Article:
Bystander Behavior in HIS FUCKING HOUSE

My first semester at Gettysburg, I was at a fraternity party with a group of friends from my floor. As a first-year who spent the majority of her Saturday nights in high school watching Netflix with friends, I was still growing accustomed to the utter chaos which defines our college’s primary social scene. Despite my inexperience, even I knew to be worried when a visibly intoxicated girl stumbled past, pulled behind a guy towards the stairs.

Alarm bells, established over the years of sexual assault education and simply living as a woman, rang shrilly in my mind. Something’s not right! They screamed. Don’t let him take her upstairs! Apparently my friends’ felt a similar apprehension as they collectively moved towards the pair.

“Are you alright? Do you need help?” one friend stepped between them.

The questions, perfectly appropriate considering the girl’s apparent intoxicated state, enraged her potential assailant.

The girl shook her head sloppily, face tense with what anyone could clearly identify as fear. Any apprehension I may have initially had intervening between two strangers immediately dissipated.

“I’m just trying to help her out,” the unknown student defended weakly. None of us bought it.

Even with the slightest chance that his intentions were good, we had received too many emails with the same, consistent message: “A student was sexually assaulted within a college recognized residential facility…The suspect is a student known to the victim” to stand around and not do something. Apparently picking up on our resolve, he moved to push past us. When he took a step back towards the girl, who was becoming evidently more and more upset by the moment, he initiated a frantic blur of action: as my one friend attempted to guide the distressed girl upstairs and outside, his mood quickly flipped from angry to enraged. He attempted to follow: grabbing, pushing, yelling at anyone who dared get in the way. At one point, I faced the full brunt of his fury as he repeatedly screamed in my face, “This is my house! My fucking house! I can kick you out!”

I’m not sure what effect he expected this to have, but my feet remained firmly planted on the beer covered floor. I had no intention of staying in the house any longer than absolutely necessary. While the threat may not have disturbed me at the surface level, I cannot say I was impervious to the deeper meaning behind his words. This was “his house.” He was older, bigger, stronger, and had the power to do whatever he wanted inside the protected bubble of his fraternity house. In the system of patriarchy, I was at the bottom of the power hierarchy.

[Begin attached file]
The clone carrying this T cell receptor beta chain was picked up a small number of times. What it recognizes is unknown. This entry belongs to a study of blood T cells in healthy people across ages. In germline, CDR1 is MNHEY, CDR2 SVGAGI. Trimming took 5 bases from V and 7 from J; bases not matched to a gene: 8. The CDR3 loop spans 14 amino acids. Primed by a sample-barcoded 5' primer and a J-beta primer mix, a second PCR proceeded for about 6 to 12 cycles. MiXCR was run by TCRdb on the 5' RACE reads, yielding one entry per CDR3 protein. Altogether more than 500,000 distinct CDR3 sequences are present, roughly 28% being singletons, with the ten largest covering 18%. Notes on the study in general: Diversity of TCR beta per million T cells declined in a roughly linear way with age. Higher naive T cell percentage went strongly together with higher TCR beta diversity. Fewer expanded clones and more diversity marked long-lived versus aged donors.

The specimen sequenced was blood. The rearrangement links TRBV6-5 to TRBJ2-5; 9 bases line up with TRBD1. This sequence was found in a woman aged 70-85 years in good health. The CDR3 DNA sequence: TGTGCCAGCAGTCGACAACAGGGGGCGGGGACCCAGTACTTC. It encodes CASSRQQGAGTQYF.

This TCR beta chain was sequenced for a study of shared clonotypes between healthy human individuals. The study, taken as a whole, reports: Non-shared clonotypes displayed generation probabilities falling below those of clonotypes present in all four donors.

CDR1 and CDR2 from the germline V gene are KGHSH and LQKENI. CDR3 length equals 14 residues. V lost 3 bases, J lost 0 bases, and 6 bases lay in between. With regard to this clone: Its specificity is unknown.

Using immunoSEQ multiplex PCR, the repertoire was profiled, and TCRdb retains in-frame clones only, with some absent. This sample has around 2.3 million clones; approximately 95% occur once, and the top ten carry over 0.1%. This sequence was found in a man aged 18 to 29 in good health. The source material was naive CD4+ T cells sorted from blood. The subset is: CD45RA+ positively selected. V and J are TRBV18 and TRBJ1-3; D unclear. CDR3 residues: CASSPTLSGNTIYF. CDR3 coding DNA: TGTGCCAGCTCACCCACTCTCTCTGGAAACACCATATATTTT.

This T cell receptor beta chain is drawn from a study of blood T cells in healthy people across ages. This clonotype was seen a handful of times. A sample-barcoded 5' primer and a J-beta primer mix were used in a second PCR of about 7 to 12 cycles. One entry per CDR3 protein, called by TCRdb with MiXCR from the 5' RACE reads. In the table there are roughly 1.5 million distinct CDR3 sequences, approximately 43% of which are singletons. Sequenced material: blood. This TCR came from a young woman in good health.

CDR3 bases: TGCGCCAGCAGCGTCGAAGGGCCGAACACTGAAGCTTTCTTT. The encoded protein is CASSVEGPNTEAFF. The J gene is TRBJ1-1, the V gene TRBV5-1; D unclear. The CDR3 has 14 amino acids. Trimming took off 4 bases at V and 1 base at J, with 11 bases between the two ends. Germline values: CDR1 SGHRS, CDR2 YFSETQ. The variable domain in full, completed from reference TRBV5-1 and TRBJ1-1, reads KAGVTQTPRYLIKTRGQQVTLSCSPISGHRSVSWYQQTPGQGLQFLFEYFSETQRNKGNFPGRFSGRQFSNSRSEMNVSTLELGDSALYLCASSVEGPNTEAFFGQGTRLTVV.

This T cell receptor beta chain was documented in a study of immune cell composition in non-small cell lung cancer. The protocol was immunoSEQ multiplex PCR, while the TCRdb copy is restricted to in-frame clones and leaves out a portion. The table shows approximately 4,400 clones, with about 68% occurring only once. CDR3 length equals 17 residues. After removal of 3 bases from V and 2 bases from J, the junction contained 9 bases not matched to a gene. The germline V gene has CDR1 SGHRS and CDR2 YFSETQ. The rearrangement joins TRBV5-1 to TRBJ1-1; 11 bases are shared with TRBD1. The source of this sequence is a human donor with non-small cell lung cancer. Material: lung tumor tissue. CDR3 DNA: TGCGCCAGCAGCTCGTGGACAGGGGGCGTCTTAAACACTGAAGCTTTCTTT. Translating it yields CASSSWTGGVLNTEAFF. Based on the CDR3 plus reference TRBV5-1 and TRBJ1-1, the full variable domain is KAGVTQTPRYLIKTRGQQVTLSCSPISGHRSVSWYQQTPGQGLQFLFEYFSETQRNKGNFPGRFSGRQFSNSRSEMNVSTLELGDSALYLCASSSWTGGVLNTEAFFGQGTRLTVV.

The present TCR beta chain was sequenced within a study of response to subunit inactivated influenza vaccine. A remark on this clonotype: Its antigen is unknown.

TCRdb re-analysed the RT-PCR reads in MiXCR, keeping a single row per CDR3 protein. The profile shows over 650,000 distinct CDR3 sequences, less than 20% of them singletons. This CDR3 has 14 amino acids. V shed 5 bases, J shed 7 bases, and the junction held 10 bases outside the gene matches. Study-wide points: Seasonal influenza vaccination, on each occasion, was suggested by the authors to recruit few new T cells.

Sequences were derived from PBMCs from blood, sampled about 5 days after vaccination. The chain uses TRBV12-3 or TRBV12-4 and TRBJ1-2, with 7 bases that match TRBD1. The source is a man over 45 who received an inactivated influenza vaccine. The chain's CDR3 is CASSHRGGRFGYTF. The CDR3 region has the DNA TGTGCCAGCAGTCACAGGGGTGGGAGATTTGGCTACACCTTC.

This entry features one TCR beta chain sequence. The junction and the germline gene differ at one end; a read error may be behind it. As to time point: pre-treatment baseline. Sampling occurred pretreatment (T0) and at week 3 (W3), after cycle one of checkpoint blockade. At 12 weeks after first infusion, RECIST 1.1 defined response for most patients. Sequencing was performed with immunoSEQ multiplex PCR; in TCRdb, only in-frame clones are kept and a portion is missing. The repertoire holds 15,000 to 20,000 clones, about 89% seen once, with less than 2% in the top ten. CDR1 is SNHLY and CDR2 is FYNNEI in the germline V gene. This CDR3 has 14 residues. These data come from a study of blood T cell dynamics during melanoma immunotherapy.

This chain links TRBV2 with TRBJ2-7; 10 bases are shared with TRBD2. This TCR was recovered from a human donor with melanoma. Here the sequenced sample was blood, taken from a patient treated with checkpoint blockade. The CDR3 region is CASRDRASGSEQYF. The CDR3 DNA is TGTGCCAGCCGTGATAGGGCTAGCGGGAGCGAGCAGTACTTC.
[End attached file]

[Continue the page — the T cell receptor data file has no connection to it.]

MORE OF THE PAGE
Thankfully, the yelling drew the attention of the unknown girl’s friend who was able to direct her to a side door. After gathering together with my friends, we quickly moved to follow them outside. Not, however, without being stopped by the fraternity’s designated guard dog who tried to redirect us back through the porch. In that moment I was overwhelmed with anger and fear. Even leaving had to be done on their terms.

Thankfully another brother intervened, admonishing him “What are you doing? If they want to leave they can leave.”

We rushed out the door, just in time to see the girl being guided away from the house by her friend. Her arms were wrapped around the girl, supporting her shaking body as she sobbed.

I felt physically sick the rest of the night and into the next day. Anytime my thoughts drift to what could have happened my stomach clenches and I have to redirect my mind to something, anything else. The problem is, I can’t, we can’t just ignore this issue. This wasn’t an isolated incident, after all. One in five women will be sexually assaulted by the time they finish college. Even if you allow yourself to disregard the gravity of this statistic, simply living on campus is a constant reminder that sexual assault is a very real problem. My dorm halls are plastered with posters that have to remind students that “sex without consent is rape” and “it’s not sex when she’s wasted.” I receive an email, regularly, reporting a sexual assault with the additional knowledge that the majority of rape cases go unreported and there are very likely more victims than the campus safety alerts document. At this rate, despite the implementation of new orientation programs, Green Dot, and campus campaigns, my first year at Gettysburg will have a record breaking number of reported sexual assaults.  

While we like to pretend it’s not happening, someone needs to address the “big, angry, hungry, bear” in the room. The “It’s On Us” campaign implores everyone to make the personal commitment “to help keep men and women safe from sexual assault” and “promise not to be a bystander to the problem, but to be a part of the solution.” I was initially unsure about discussing my experience that night with anyone else. While I may have had a small part in distracting the male student, I never reported the incident to anyone with any authority. Too concerned about overstepping my bounds, I didn’t do everything I could have and should have done to prevent the likelihood of the situation being replicated. If we want to see a change in our community, “did you see there was another sexual assault this weekend” can no longer be a passing conversation at the breakfast table on Sunday morning. This is an issue which needs to be actively and aggressively addressed if we can ever hope to attain an acceptable level of safety on campus.

Anonymous

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